Did you know that from a sociological standpoint, racism takes on multiple forms? I think that's an interesting fact about something that tends to be so over-simplified, usually by those that aren't subject to it. While it's known to be simplified, it also tends to be confused with things like prejudice, or simple observations, like identifying the races that make up your group of peers. While the basic definition is fine and everything, it does little to help in large scale situations, and even times provides more confusion. In this struggle to end the racism issue, it might be good to talk about these points of confusion.
The basic definitions of racism are:
"the belief that all members of each race possess characteristics or abilities specific to that race, especially so as to distinguish it as inferior or superior to another race or races"
"prejudice, discrimination, or antagonism directed against someone of a different race based on the belief that one's own race is superior"
Despite these being fully true, there's that side note that a few people mention, where it's claimed that minorities can't be racist, or that "reverse-racism" doesn't exist, citing systemic racism as the justification for their claims. The question is, are these claims true as well? I would say yes, in that the claims are based in the sociological aspect of racism. When looking at racism in a person to person setting, the basic definitions surely apply, but to our society as a whole, it's best to pay more attention to the seven types of sociological racism.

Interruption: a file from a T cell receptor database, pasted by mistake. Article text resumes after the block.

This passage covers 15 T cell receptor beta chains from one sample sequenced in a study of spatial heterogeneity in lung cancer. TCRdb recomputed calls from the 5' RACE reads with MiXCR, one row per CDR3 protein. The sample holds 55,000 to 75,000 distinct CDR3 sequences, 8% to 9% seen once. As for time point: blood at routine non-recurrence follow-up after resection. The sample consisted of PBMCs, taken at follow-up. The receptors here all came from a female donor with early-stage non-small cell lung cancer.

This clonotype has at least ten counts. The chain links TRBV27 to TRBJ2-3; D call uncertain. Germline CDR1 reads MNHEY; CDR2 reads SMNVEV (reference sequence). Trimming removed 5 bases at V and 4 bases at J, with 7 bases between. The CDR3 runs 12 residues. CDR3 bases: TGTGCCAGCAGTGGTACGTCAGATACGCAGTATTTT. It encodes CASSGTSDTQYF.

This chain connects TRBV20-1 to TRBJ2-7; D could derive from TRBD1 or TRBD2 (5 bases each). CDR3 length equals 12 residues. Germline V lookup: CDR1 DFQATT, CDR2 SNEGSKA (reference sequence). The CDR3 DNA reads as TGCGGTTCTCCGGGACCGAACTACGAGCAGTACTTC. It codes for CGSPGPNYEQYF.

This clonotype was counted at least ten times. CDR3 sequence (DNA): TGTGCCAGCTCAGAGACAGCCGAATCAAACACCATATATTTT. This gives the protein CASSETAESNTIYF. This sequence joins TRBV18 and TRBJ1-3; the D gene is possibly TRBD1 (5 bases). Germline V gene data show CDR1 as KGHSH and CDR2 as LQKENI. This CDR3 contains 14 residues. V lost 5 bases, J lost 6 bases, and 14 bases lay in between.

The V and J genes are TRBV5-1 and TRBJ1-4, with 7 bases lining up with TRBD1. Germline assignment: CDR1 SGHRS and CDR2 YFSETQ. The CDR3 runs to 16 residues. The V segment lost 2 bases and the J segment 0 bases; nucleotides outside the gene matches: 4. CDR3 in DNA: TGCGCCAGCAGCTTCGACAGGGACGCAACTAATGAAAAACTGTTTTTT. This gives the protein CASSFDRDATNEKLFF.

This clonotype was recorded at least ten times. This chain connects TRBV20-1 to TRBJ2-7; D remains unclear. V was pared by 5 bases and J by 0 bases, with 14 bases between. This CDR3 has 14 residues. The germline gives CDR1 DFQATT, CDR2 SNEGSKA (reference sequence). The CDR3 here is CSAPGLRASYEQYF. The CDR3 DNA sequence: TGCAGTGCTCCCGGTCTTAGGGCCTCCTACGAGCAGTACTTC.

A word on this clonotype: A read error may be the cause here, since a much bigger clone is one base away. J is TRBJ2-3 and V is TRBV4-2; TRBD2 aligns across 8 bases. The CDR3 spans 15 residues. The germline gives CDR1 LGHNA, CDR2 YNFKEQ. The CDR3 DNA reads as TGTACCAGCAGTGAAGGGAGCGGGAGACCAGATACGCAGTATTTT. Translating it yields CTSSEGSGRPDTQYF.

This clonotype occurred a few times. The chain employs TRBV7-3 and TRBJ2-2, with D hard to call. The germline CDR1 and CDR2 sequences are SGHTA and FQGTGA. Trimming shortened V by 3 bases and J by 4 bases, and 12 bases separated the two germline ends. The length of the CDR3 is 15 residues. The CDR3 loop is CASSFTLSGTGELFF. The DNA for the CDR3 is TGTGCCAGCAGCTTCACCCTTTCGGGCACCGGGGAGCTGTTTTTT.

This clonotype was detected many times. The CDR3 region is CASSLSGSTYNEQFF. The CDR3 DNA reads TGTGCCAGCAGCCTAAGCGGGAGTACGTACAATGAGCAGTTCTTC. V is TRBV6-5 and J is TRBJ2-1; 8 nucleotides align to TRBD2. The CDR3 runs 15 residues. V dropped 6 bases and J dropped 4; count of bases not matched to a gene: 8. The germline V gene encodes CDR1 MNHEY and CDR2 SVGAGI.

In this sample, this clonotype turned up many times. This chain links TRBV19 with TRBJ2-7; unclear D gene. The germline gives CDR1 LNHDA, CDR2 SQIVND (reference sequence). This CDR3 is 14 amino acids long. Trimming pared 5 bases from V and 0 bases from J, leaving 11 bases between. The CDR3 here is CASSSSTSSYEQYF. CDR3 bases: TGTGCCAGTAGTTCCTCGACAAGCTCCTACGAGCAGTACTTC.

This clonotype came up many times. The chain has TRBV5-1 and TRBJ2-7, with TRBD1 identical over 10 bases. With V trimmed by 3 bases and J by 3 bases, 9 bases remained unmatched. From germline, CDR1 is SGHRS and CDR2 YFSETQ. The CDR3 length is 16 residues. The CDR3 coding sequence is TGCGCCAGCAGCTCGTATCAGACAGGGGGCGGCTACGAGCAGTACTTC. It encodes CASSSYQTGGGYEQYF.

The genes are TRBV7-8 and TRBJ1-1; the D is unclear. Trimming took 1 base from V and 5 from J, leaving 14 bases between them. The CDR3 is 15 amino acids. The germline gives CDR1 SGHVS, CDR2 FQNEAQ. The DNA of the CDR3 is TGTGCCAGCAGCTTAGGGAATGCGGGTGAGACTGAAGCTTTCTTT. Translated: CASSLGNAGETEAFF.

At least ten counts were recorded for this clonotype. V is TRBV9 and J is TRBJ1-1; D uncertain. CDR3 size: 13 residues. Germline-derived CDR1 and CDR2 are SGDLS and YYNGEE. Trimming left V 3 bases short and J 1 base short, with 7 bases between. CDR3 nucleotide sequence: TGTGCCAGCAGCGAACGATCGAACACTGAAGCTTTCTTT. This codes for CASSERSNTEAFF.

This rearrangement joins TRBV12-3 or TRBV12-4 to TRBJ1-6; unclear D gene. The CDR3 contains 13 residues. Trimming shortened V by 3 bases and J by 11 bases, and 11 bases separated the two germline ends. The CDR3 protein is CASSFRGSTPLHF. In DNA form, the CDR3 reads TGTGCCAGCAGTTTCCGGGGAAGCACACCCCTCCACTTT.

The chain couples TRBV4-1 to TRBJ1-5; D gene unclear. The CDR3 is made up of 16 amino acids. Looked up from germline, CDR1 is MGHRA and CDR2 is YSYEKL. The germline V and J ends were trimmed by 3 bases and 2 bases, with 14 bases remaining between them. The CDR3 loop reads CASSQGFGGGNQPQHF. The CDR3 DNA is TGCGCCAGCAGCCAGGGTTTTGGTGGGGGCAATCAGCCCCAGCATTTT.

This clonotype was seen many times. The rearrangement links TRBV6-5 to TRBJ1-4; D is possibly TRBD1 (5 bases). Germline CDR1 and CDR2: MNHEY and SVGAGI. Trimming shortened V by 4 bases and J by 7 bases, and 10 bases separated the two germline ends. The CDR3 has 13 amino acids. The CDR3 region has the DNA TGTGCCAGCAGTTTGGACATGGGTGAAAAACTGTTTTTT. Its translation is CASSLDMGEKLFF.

The definitions for the seven forms of racism are in the first link, which I implore you to check out considering each form explains the many ways a minority experiences racism in our society, as well as explains why only minorities can experience it in the first place here in the US. Within these seven forms, there's a variety of styles. Some styles may be overt, which would be the common examples consisting of hate speeches, or the use of slurs. Others would be covert, which are the ones expressed in secrecy, kept to oneself, or expressed while veiled under the guise of being "color-blind" while at the same time having racist impacts. Based on that information, it's safe to assume that racist actions are not only things a person can do out of malicious intent, but completely benign actions that have the result in keeping white supremacy as the status quo.
That does wonders to explain why one social group can see the issue, while at the same time another sees no issue and is confused as to why the topic of racism keeps coming up. Today in our society, most racism is covert with most overt forms of racism being condemned. That explains why racism is still discussed and that feeling that the measures to fight it aren't good enough. With that said, the best way to further combat racism would be to be more aware when it's being expressed covertly, and probably the only way to do that would be to learn from someone that experiences it. With this knowledge in mind, I hope you'll be able to expand how you perceive racism to better combat it in the future.